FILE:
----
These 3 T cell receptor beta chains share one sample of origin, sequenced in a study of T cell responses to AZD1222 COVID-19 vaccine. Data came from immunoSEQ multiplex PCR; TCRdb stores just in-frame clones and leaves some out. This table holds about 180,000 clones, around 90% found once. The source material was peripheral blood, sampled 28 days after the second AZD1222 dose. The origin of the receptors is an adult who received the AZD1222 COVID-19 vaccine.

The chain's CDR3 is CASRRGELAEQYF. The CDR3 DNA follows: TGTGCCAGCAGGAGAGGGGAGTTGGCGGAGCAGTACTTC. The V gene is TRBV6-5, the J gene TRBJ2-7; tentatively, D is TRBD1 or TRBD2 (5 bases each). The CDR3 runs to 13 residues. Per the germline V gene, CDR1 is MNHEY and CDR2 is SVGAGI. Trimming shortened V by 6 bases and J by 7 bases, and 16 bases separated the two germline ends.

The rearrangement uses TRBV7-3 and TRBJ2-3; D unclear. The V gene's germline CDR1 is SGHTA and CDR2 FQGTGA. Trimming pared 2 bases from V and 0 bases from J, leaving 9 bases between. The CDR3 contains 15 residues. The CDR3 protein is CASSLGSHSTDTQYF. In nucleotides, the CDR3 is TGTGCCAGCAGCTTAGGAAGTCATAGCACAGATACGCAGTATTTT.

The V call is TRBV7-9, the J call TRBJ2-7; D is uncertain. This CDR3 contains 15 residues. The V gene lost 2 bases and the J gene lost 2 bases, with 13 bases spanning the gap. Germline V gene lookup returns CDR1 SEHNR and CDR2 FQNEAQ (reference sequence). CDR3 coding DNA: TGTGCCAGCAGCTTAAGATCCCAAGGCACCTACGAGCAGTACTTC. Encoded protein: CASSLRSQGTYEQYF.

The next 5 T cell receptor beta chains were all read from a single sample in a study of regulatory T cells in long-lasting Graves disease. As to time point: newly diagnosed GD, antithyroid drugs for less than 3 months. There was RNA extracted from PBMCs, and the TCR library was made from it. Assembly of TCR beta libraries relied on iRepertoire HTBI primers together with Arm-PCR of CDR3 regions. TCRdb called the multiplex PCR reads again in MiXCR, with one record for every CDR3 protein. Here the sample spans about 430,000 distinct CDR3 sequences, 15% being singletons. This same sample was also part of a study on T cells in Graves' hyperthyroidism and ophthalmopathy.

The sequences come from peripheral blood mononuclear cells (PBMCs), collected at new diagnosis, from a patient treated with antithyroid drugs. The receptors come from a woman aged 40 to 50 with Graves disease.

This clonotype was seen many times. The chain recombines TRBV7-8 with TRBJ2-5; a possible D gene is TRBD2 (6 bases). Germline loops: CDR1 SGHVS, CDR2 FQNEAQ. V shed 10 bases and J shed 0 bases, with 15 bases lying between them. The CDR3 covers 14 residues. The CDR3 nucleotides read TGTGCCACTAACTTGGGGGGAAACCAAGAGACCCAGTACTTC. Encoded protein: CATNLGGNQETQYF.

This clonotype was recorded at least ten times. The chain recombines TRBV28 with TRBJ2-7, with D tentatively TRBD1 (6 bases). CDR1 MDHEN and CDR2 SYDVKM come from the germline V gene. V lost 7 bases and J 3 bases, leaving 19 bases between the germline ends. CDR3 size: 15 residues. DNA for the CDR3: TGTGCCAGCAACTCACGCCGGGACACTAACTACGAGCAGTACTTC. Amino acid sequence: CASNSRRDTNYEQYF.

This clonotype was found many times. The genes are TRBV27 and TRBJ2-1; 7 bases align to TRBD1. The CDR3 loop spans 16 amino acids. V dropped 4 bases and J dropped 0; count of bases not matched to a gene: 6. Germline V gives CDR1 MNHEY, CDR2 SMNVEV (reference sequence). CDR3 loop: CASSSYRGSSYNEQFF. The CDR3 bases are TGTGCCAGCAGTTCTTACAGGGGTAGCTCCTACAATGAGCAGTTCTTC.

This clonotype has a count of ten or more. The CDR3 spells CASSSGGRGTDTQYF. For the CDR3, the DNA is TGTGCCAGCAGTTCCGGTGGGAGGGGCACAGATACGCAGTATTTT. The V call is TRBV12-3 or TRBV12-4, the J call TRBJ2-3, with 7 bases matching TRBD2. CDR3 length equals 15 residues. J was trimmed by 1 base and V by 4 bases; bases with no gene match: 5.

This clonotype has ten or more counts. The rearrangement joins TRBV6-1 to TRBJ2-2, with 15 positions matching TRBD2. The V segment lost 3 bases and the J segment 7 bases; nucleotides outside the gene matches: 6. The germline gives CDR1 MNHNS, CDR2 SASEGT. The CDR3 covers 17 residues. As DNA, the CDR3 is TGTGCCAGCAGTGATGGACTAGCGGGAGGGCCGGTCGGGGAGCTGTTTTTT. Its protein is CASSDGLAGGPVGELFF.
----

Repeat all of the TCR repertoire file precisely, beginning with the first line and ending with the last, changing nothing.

These 3 T cell receptor beta chains share one sample of origin, sequenced in a study of T cell responses to AZD1222 COVID-19 vaccine. Data came from immunoSEQ multiplex PCR; TCRdb stores just in-frame clones and leaves some out. This table holds about 180,000 clones, around 90% found once. The source material was peripheral blood, sampled 28 days after the second AZD1222 dose. The origin of the receptors is an adult who received the AZD1222 COVID-19 vaccine.

The chain's CDR3 is CASRRGELAEQYF. The CDR3 DNA follows: TGTGCCAGCAGGAGAGGGGAGTTGGCGGAGCAGTACTTC. The V gene is TRBV6-5, the J gene TRBJ2-7; tentatively, D is TRBD1 or TRBD2 (5 bases each). The CDR3 runs to 13 residues. Per the germline V gene, CDR1 is MNHEY and CDR2 is SVGAGI. Trimming shortened V by 6 bases and J by 7 bases, and 16 bases separated the two germline ends.

The rearrangement uses TRBV7-3 and TRBJ2-3; D unclear. The V gene's germline CDR1 is SGHTA and CDR2 FQGTGA. Trimming pared 2 bases from V and 0 bases from J, leaving 9 bases between. The CDR3 contains 15 residues. The CDR3 protein is CASSLGSHSTDTQYF. In nucleotides, the CDR3 is TGTGCCAGCAGCTTAGGAAGTCATAGCACAGATACGCAGTATTTT.

The V call is TRBV7-9, the J call TRBJ2-7; D is uncertain. This CDR3 contains 15 residues. The V gene lost 2 bases and the J gene lost 2 bases, with 13 bases spanning the gap. Germline V gene lookup returns CDR1 SEHNR and CDR2 FQNEAQ (reference sequence). CDR3 coding DNA: TGTGCCAGCAGCTTAAGATCCCAAGGCACCTACGAGCAGTACTTC. Encoded protein: CASSLRSQGTYEQYF.

The next 5 T cell receptor beta chains were all read from a single sample in a study of regulatory T cells in long-lasting Graves disease. As to time point: newly diagnosed GD, antithyroid drugs for less than 3 months. There was RNA extracted from PBMCs, and the TCR library was made from it. Assembly of TCR beta libraries relied on iRepertoire HTBI primers together with Arm-PCR of CDR3 regions. TCRdb called the multiplex PCR reads again in MiXCR, with one record for every CDR3 protein. Here the sample spans about 430,000 distinct CDR3 sequences, 15% being singletons. This same sample was also part of a study on T cells in Graves' hyperthyroidism and ophthalmopathy.

The sequences come from peripheral blood mononuclear cells (PBMCs), collected at new diagnosis, from a patient treated with antithyroid drugs. The receptors come from a woman aged 40 to 50 with Graves disease.

This clonotype was seen many times. The chain recombines TRBV7-8 with TRBJ2-5; a possible D gene is TRBD2 (6 bases). Germline loops: CDR1 SGHVS, CDR2 FQNEAQ. V shed 10 bases and J shed 0 bases, with 15 bases lying between them. The CDR3 covers 14 residues. The CDR3 nucleotides read TGTGCCACTAACTTGGGGGGAAACCAAGAGACCCAGTACTTC. Encoded protein: CATNLGGNQETQYF.

This clonotype was recorded at least ten times. The chain recombines TRBV28 with TRBJ2-7, with D tentatively TRBD1 (6 bases). CDR1 MDHEN and CDR2 SYDVKM come from the germline V gene. V lost 7 bases and J 3 bases, leaving 19 bases between the germline ends. CDR3 size: 15 residues. DNA for the CDR3: TGTGCCAGCAACTCACGCCGGGACACTAACTACGAGCAGTACTTC. Amino acid sequence: CASNSRRDTNYEQYF.

This clonotype was found many times. The genes are TRBV27 and TRBJ2-1; 7 bases align to TRBD1. The CDR3 loop spans 16 amino acids. V dropped 4 bases and J dropped 0; count of bases not matched to a gene: 6. Germline V gives CDR1 MNHEY, CDR2 SMNVEV (reference sequence). CDR3 loop: CASSSYRGSSYNEQFF. The CDR3 bases are TGTGCCAGCAGTTCTTACAGGGGTAGCTCCTACAATGAGCAGTTCTTC.

This clonotype has a count of ten or more. The CDR3 spells CASSSGGRGTDTQYF. For the CDR3, the DNA is TGTGCCAGCAGTTCCGGTGGGAGGGGCACAGATACGCAGTATTTT. The V call is TRBV12-3 or TRBV12-4, the J call TRBJ2-3, with 7 bases matching TRBD2. CDR3 length equals 15 residues. J was trimmed by 1 base and V by 4 bases; bases with no gene match: 5.

This clonotype has ten or more counts. The rearrangement joins TRBV6-1 to TRBJ2-2, with 15 positions matching TRBD2. The V segment lost 3 bases and the J segment 7 bases; nucleotides outside the gene matches: 6. The germline gives CDR1 MNHNS, CDR2 SASEGT. The CDR3 covers 17 residues. As DNA, the CDR3 is TGTGCCAGCAGTGATGGACTAGCGGGAGGGCCGGTCGGGGAGCTGTTTTTT. Its protein is CASSDGLAGGPVGELFF.